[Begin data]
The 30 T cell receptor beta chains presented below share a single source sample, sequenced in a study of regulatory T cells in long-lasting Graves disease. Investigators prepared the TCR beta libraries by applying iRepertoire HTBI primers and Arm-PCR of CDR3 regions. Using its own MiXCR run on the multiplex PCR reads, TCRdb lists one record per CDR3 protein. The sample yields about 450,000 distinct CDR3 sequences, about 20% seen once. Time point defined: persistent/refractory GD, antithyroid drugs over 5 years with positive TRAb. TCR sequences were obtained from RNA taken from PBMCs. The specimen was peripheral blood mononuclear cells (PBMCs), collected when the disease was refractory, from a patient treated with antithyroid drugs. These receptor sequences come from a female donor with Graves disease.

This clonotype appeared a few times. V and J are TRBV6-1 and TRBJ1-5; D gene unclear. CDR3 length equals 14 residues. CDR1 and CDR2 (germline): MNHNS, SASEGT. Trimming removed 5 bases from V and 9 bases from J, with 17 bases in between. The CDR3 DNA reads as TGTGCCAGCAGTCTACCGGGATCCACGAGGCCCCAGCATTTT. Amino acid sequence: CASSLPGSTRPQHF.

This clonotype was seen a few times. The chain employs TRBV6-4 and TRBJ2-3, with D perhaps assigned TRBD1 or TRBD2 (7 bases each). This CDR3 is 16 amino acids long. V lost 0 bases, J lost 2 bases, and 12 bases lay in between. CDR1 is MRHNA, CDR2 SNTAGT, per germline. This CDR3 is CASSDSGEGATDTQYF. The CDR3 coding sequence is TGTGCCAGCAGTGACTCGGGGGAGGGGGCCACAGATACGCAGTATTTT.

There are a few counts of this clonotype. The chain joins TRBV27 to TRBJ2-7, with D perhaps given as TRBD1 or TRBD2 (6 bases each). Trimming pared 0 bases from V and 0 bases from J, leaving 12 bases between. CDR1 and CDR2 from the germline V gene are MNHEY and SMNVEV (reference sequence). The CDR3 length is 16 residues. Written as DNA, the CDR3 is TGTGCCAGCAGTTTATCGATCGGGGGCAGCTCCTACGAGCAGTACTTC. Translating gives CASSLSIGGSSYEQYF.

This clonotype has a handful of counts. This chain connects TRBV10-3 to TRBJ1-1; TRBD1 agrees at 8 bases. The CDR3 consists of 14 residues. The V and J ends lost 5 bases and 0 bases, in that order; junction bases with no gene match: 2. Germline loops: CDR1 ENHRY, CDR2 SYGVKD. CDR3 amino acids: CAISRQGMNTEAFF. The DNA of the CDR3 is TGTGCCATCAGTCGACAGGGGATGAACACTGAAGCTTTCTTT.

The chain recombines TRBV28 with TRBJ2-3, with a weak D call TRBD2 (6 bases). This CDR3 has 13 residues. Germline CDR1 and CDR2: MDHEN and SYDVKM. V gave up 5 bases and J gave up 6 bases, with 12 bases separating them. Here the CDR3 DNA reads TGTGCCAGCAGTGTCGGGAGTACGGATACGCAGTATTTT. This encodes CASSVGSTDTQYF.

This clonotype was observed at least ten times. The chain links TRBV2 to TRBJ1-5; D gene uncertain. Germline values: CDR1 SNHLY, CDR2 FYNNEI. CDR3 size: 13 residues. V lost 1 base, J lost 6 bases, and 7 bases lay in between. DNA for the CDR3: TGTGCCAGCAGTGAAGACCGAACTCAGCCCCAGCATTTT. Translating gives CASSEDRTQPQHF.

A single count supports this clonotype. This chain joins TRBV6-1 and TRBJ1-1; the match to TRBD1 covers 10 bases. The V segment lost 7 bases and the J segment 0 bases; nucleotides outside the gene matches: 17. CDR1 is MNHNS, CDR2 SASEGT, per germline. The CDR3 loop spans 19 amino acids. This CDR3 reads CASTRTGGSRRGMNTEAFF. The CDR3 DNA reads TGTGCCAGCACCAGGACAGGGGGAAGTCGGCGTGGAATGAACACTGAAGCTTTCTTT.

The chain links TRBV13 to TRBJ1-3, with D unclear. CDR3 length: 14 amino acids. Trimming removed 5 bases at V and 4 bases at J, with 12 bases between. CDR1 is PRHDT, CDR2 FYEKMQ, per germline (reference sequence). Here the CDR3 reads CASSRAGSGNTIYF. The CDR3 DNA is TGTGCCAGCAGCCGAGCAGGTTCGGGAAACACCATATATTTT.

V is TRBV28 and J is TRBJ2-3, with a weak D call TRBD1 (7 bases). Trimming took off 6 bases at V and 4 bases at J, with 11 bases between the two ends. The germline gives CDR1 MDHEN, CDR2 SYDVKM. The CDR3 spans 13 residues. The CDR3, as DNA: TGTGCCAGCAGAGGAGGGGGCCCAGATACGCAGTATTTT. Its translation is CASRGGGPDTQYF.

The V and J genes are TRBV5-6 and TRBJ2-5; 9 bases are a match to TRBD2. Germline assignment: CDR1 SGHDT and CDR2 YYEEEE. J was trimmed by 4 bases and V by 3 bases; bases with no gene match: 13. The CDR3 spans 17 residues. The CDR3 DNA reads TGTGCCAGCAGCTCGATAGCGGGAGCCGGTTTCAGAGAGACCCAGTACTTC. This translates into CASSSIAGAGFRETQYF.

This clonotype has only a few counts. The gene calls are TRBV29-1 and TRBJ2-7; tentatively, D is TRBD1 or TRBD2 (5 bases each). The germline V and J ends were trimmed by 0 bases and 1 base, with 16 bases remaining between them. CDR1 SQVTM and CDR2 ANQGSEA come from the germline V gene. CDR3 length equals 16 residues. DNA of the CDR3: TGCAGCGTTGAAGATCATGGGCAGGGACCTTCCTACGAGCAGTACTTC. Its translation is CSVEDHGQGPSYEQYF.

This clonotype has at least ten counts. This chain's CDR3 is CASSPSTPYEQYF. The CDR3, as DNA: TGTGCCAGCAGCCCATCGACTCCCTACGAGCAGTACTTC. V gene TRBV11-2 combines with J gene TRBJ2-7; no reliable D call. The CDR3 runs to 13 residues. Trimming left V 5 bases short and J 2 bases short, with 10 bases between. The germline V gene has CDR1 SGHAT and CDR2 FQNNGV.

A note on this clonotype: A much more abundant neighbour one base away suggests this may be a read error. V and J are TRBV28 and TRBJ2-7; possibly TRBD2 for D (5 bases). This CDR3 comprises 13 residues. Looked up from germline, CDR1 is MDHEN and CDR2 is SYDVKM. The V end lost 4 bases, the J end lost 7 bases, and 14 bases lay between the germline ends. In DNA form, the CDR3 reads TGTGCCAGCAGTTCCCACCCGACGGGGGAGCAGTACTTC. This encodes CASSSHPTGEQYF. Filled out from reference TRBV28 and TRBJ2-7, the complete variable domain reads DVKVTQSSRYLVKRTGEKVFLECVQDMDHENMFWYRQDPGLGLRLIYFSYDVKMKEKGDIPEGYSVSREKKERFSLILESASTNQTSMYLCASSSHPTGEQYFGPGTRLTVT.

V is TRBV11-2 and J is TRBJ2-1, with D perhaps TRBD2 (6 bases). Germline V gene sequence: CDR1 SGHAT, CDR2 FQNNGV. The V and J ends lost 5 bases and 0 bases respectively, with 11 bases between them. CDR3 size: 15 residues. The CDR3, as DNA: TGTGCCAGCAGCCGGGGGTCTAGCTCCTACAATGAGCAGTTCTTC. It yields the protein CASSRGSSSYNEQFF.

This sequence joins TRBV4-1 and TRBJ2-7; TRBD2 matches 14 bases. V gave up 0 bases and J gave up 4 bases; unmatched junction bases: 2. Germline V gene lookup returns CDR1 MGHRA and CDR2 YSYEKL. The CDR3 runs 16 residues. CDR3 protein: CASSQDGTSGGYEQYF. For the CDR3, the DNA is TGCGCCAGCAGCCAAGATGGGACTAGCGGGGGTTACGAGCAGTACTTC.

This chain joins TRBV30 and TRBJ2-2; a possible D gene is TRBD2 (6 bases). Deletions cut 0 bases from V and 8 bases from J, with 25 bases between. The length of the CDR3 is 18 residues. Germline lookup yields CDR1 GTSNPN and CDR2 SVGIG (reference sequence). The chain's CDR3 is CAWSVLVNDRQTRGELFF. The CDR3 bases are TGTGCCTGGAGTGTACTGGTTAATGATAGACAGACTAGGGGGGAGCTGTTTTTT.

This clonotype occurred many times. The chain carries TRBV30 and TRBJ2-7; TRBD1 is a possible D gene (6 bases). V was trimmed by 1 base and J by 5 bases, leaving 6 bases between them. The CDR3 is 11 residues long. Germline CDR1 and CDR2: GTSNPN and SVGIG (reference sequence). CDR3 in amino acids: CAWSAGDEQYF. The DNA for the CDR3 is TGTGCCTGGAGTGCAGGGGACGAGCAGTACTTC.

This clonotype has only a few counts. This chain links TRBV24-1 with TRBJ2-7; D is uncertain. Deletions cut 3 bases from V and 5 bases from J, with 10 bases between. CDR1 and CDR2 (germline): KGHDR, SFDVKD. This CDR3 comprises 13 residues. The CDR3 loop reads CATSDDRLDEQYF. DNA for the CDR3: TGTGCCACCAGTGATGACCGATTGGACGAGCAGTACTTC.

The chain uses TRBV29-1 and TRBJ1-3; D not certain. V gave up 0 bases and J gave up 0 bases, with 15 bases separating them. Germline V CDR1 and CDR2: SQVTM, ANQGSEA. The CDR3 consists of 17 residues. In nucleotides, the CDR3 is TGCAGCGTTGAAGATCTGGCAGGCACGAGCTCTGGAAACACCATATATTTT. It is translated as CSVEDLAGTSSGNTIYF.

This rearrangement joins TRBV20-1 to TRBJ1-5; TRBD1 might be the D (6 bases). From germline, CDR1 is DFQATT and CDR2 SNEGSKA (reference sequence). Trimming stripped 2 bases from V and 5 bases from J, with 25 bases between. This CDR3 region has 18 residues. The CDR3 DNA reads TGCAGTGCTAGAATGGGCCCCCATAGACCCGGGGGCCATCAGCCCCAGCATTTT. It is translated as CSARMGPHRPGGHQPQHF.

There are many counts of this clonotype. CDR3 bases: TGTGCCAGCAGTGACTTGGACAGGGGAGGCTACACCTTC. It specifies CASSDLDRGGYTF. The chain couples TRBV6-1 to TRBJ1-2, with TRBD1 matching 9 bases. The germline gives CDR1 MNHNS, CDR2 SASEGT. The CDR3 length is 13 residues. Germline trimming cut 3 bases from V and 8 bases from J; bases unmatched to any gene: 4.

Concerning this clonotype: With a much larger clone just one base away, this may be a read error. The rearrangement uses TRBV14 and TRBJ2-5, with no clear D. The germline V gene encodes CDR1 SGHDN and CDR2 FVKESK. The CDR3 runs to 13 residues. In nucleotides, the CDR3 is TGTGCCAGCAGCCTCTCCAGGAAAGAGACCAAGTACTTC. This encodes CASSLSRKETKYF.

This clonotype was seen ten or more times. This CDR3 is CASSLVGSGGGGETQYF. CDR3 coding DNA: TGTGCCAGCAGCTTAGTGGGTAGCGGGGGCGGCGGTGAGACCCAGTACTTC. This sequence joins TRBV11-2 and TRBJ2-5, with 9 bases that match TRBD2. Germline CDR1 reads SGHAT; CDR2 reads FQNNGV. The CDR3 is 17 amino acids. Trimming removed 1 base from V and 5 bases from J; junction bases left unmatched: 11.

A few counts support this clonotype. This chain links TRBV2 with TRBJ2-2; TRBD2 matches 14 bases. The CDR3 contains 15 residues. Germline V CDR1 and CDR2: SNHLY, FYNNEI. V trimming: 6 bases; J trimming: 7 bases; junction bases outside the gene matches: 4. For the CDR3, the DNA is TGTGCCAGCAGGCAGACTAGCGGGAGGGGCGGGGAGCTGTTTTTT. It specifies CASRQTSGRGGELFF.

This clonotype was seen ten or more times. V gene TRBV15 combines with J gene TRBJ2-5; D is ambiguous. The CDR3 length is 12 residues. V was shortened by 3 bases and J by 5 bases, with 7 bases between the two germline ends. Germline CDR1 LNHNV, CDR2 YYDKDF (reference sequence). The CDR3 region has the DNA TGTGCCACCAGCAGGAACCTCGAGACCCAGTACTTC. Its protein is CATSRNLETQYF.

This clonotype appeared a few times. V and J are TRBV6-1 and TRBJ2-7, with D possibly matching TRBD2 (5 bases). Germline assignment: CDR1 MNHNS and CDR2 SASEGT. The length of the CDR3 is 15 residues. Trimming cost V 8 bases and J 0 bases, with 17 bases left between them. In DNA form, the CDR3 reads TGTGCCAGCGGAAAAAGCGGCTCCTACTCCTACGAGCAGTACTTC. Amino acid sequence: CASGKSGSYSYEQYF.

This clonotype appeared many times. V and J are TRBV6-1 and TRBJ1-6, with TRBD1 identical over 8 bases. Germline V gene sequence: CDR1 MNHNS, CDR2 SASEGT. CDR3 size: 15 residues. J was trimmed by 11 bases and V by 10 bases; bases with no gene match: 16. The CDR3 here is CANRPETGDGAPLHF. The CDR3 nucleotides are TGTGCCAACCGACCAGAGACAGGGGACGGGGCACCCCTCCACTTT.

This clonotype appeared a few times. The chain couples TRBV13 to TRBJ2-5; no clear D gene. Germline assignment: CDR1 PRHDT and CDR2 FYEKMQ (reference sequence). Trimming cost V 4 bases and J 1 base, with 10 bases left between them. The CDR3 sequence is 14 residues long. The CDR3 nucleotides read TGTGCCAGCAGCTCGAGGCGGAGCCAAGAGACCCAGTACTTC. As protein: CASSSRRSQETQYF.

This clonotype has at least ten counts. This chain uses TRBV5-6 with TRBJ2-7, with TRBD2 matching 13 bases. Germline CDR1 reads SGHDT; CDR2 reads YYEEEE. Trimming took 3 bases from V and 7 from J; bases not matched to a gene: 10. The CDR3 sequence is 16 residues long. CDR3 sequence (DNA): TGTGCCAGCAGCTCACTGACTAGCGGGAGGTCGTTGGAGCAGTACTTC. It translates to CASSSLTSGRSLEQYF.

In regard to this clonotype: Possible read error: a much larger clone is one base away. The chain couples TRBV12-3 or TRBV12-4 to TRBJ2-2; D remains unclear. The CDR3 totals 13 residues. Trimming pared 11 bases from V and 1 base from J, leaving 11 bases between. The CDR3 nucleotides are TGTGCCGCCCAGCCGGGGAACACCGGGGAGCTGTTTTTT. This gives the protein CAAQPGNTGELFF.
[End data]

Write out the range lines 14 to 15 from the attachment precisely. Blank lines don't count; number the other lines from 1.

A note on this clonotype: A much more abundant neighbour one base away suggests this may be a read error. V and J are TRBV28 and TRBJ2-7; possibly TRBD2 for D (5 bases). This CDR3 comprises 13 residues. Looked up from germline, CDR1 is MDHEN and CDR2 is SYDVKM. The V end lost 4 bases, the J end lost 7 bases, and 14 bases lay between the germline ends. In DNA form, the CDR3 reads TGTGCCAGCAGTTCCCACCCGACGGGGGAGCAGTACTTC. This encodes CASSSHPTGEQYF. Filled out from reference TRBV28 and TRBJ2-7, the complete variable domain reads DVKVTQSSRYLVKRTGEKVFLECVQDMDHENMFWYRQDPGLGLRLIYFSYDVKMKEKGDIPEGYSVSREKKERFSLILESASTNQTSMYLCASSSHPTGEQYFGPGTRLTVT.

V is TRBV11-2 and J is TRBJ2-1, with D perhaps TRBD2 (6 bases). Germline V gene sequence: CDR1 SGHAT, CDR2 FQNNGV. The V and J ends lost 5 bases and 0 bases respectively, with 11 bases between them. CDR3 size: 15 residues. The CDR3, as DNA: TGTGCCAGCAGCCGGGGGTCTAGCTCCTACAATGAGCAGTTCTTC. It yields the protein CASSRGSSSYNEQFF.